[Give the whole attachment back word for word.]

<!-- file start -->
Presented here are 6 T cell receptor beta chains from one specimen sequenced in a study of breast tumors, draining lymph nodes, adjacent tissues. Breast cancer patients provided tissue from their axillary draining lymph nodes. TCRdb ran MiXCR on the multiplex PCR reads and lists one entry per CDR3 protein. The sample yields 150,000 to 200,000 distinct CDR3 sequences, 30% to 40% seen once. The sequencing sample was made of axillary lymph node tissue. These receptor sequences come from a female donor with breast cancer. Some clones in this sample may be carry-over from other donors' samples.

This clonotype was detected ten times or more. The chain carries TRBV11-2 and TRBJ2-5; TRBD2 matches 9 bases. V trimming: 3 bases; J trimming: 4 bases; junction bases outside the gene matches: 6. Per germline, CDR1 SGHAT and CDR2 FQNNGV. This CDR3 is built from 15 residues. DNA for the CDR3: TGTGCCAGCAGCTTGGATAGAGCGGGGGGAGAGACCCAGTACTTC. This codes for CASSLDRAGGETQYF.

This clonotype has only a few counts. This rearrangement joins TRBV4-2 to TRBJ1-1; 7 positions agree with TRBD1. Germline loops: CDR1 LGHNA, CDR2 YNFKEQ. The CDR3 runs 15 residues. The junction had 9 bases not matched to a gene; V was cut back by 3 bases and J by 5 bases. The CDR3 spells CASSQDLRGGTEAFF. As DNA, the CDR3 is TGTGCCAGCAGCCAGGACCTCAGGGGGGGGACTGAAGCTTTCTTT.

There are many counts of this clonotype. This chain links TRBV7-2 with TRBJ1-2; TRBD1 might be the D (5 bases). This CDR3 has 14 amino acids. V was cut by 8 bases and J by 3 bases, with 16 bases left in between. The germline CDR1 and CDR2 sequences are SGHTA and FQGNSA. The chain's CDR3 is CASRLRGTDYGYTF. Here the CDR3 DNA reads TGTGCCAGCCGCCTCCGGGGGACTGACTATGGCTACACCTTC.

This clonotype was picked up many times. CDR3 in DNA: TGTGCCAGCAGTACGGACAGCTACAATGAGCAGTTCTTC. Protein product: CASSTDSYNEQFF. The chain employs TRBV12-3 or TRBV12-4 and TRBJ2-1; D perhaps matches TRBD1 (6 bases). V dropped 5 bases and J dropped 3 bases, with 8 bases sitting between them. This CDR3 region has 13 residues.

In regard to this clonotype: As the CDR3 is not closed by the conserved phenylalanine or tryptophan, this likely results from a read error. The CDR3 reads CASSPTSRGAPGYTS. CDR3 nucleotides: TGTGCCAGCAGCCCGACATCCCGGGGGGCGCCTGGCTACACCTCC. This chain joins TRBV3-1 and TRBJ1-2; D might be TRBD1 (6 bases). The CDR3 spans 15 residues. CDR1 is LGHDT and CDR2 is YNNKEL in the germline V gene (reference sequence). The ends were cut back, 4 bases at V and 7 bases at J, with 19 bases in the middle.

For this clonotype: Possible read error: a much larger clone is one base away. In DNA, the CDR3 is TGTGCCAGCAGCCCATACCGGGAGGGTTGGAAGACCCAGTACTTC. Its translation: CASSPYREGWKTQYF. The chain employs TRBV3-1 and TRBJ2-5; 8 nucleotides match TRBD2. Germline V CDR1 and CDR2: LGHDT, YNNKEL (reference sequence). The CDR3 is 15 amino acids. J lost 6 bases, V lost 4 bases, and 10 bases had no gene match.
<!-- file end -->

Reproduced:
Presented here are 6 T cell receptor beta chains from one specimen sequenced in a study of breast tumors, draining lymph nodes, adjacent tissues. Breast cancer patients provided tissue from their axillary draining lymph nodes. TCRdb ran MiXCR on the multiplex PCR reads and lists one entry per CDR3 protein. The sample yields 150,000 to 200,000 distinct CDR3 sequences, 30% to 40% seen once. The sequencing sample was made of axillary lymph node tissue. These receptor sequences come from a female donor with breast cancer. Some clones in this sample may be carry-over from other donors' samples.

This clonotype was detected ten times or more. The chain carries TRBV11-2 and TRBJ2-5; TRBD2 matches 9 bases. V trimming: 3 bases; J trimming: 4 bases; junction bases outside the gene matches: 6. Per germline, CDR1 SGHAT and CDR2 FQNNGV. This CDR3 is built from 15 residues. DNA for the CDR3: TGTGCCAGCAGCTTGGATAGAGCGGGGGGAGAGACCCAGTACTTC. This codes for CASSLDRAGGETQYF.

This clonotype has only a few counts. This rearrangement joins TRBV4-2 to TRBJ1-1; 7 positions agree with TRBD1. Germline loops: CDR1 LGHNA, CDR2 YNFKEQ. The CDR3 runs 15 residues. The junction had 9 bases not matched to a gene; V was cut back by 3 bases and J by 5 bases. The CDR3 spells CASSQDLRGGTEAFF. As DNA, the CDR3 is TGTGCCAGCAGCCAGGACCTCAGGGGGGGGACTGAAGCTTTCTTT.

There are many counts of this clonotype. This chain links TRBV7-2 with TRBJ1-2; TRBD1 might be the D (5 bases). This CDR3 has 14 amino acids. V was cut by 8 bases and J by 3 bases, with 16 bases left in between. The germline CDR1 and CDR2 sequences are SGHTA and FQGNSA. The chain's CDR3 is CASRLRGTDYGYTF. Here the CDR3 DNA reads TGTGCCAGCCGCCTCCGGGGGACTGACTATGGCTACACCTTC.

This clonotype was picked up many times. CDR3 in DNA: TGTGCCAGCAGTACGGACAGCTACAATGAGCAGTTCTTC. Protein product: CASSTDSYNEQFF. The chain employs TRBV12-3 or TRBV12-4 and TRBJ2-1; D perhaps matches TRBD1 (6 bases). V dropped 5 bases and J dropped 3 bases, with 8 bases sitting between them. This CDR3 region has 13 residues.

In regard to this clonotype: As the CDR3 is not closed by the conserved phenylalanine or tryptophan, this likely results from a read error. The CDR3 reads CASSPTSRGAPGYTS. CDR3 nucleotides: TGTGCCAGCAGCCCGACATCCCGGGGGGCGCCTGGCTACACCTCC. This chain joins TRBV3-1 and TRBJ1-2; D might be TRBD1 (6 bases). The CDR3 spans 15 residues. CDR1 is LGHDT and CDR2 is YNNKEL in the germline V gene (reference sequence). The ends were cut back, 4 bases at V and 7 bases at J, with 19 bases in the middle.

For this clonotype: Possible read error: a much larger clone is one base away. In DNA, the CDR3 is TGTGCCAGCAGCCCATACCGGGAGGGTTGGAAGACCCAGTACTTC. Its translation: CASSPYREGWKTQYF. The chain employs TRBV3-1 and TRBJ2-5; 8 nucleotides match TRBD2. Germline V CDR1 and CDR2: LGHDT, YNNKEL (reference sequence). The CDR3 is 15 amino acids. J lost 6 bases, V lost 4 bases, and 10 bases had no gene match.